PROMISE: School subjects such as algebra, calculus, and trigonometry should be replaced with business mathematics.

Valbuena: That will be substandard. It should be complete and certain subjects should not be removed. If business math, it can be the title, but it should still carry algebra, calculus, and trigonometry…. It has to be comprehensive. 

If there would be an overhaul of the curriculum, it should not be limited to math only, so that the curriculum matches or becomes more appropriate to the needs of our graduates.*

Salazar: Of all the things he should emphasize in the SONA, it is the full support for the K to 12 [curriculum]. 

PROMISE: All hospitals will be required to have a facility for indigent patients, with government paying for the health services using PhilHealth reserve funds, sin tax revenues, and the budget of the health department.

 Dr Tony Leachon, PhilHealth director and president of the Philippine College of Physicians Foundation: That’s a laudable move…. The source of funds could be sin taxes, the Department of Health budget, and PAGCOR, and I saw a bill by Senator Recto proposing to earmark PCSO funds for health. 

Either they legislate this, or they look for additional taxes…. That move by President Duterte is okay, but the problem through the years has always been budget…. Basically, I think that’s doable, as long as there is a staff responsible to man the hospital.*

PROMISE: Government will create specialized hospitals in the Visayas and Mindanao.

Leachon: It’s just right to create these hospitals because by distance, it would be difficult if someone from the province has to go all the way to Manila to undergo a heart operation. But education, research, and training should be replicated from Manila to the areas where you see the need. You have to assign competent personnel in those hospitals, or else who will man them?*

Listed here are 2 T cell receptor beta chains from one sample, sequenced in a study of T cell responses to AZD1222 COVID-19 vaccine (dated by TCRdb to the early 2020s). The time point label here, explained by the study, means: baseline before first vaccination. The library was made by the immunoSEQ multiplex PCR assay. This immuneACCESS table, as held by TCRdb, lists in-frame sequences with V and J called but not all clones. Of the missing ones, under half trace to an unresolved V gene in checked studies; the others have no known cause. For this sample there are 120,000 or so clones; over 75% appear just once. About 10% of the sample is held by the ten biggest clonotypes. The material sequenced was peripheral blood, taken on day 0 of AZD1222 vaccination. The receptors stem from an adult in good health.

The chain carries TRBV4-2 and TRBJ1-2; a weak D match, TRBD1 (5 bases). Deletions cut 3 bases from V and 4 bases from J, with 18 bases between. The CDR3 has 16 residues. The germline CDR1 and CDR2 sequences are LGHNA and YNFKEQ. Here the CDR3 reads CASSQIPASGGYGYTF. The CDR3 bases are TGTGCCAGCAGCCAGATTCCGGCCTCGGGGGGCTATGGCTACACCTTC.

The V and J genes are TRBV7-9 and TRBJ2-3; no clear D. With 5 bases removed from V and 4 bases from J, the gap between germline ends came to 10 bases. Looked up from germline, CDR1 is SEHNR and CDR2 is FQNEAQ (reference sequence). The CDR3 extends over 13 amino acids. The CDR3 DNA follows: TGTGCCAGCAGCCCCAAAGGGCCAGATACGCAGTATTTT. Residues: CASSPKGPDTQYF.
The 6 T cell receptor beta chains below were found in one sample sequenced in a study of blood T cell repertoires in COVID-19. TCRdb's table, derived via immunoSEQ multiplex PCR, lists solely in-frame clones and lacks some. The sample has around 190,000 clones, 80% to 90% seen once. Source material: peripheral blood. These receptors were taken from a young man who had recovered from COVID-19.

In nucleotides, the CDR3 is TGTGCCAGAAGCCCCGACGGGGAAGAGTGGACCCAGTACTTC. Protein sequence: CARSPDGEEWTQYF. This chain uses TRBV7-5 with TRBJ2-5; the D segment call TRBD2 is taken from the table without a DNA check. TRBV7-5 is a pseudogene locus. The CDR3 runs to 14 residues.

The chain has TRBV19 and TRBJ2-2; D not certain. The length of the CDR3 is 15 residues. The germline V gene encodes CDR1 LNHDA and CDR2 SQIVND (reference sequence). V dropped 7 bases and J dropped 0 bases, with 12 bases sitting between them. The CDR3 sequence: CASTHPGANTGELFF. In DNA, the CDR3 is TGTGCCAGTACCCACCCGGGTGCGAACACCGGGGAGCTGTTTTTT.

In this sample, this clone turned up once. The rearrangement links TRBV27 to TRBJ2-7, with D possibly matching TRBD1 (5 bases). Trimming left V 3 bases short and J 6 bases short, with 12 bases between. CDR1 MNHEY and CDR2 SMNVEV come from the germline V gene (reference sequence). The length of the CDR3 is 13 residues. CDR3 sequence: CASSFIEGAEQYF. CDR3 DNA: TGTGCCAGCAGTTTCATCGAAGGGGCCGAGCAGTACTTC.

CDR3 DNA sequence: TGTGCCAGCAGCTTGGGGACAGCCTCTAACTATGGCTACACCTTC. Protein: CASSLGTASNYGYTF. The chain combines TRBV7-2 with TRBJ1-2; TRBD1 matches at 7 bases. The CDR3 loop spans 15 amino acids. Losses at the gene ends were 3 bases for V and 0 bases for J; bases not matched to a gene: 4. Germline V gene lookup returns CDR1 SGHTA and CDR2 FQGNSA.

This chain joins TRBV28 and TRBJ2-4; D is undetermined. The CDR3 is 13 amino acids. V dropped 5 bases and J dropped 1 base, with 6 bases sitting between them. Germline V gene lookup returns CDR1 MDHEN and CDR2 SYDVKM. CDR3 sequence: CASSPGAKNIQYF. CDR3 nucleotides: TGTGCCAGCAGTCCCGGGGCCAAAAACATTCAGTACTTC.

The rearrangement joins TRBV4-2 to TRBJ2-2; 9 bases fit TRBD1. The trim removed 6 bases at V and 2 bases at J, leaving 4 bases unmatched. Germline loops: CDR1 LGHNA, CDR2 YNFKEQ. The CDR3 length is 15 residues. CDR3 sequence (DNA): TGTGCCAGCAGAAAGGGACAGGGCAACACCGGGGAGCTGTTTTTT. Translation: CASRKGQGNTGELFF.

PROMISE: Government will establish a trust fund for the payment of medical expenses of Filipinos confined in hospitals.

Leachon: President Duterte’s proposal is a trust fund where everything is under one roof like a one-stop shop where you can request for the payment of expenses not covered by PhilHealth…. But a blueprint is needed on how to implement that. I think it should be under the Department of Health, but with representatives from funding agencies like PCSO and PAGCOR.*

PROMISE: Every barangay will have one doctor – someone who would act as the physician of that barangay.

Leachon: We don’t have a national workforce plan wherein the number of doctors to be deployed in your area will be based on your population. If we don’t have enough doctors, we can also tap health care professionals, because in Cuba, not all deployed health workers are doctors. This is preventive, anyway…. That can be done, but not one doctor for every barangay because we don’t have enough doctors.*

PROMISE: Government will sustainably push preventive health programs in the country.

Leachon: On preventive medicine, the Department of Health should coordinate with the DILG, DepEd, or DOLE to implement that. For example, there will be a memorandum of agreement on a smoke-free policy. It will be an inter-agency collaboration. That’s what they did in Cuba, preventive, so that we lessen the number of patients who go to and spend much in hospitals. 

A health care system should actually be hinged on preventive health. The most important thing is to have a smoke-free environment…. We also have to change the diet of Filipinos. One thing we should add is the sin taxes for soda and junk food. 

The FDA should also come out with a calorie counter, and a healthy food plate and all, in collaboration with the Department of Agriculture.*

PROMISE: Government will create a single, permanent Emergency Response Department in charge of disaster preparedness, relief, and rehabilitation.

 Clemente Bautista, national coordinator, Kalikasan People’s Network for the Environment: It will be good if we have that agency because we can improve our disaster response for victims of natural calamities. If we implement this and if they come up with a comprehensive program, it shouldn’t only include immediate response, but also how to prevent the impact of natural calamities.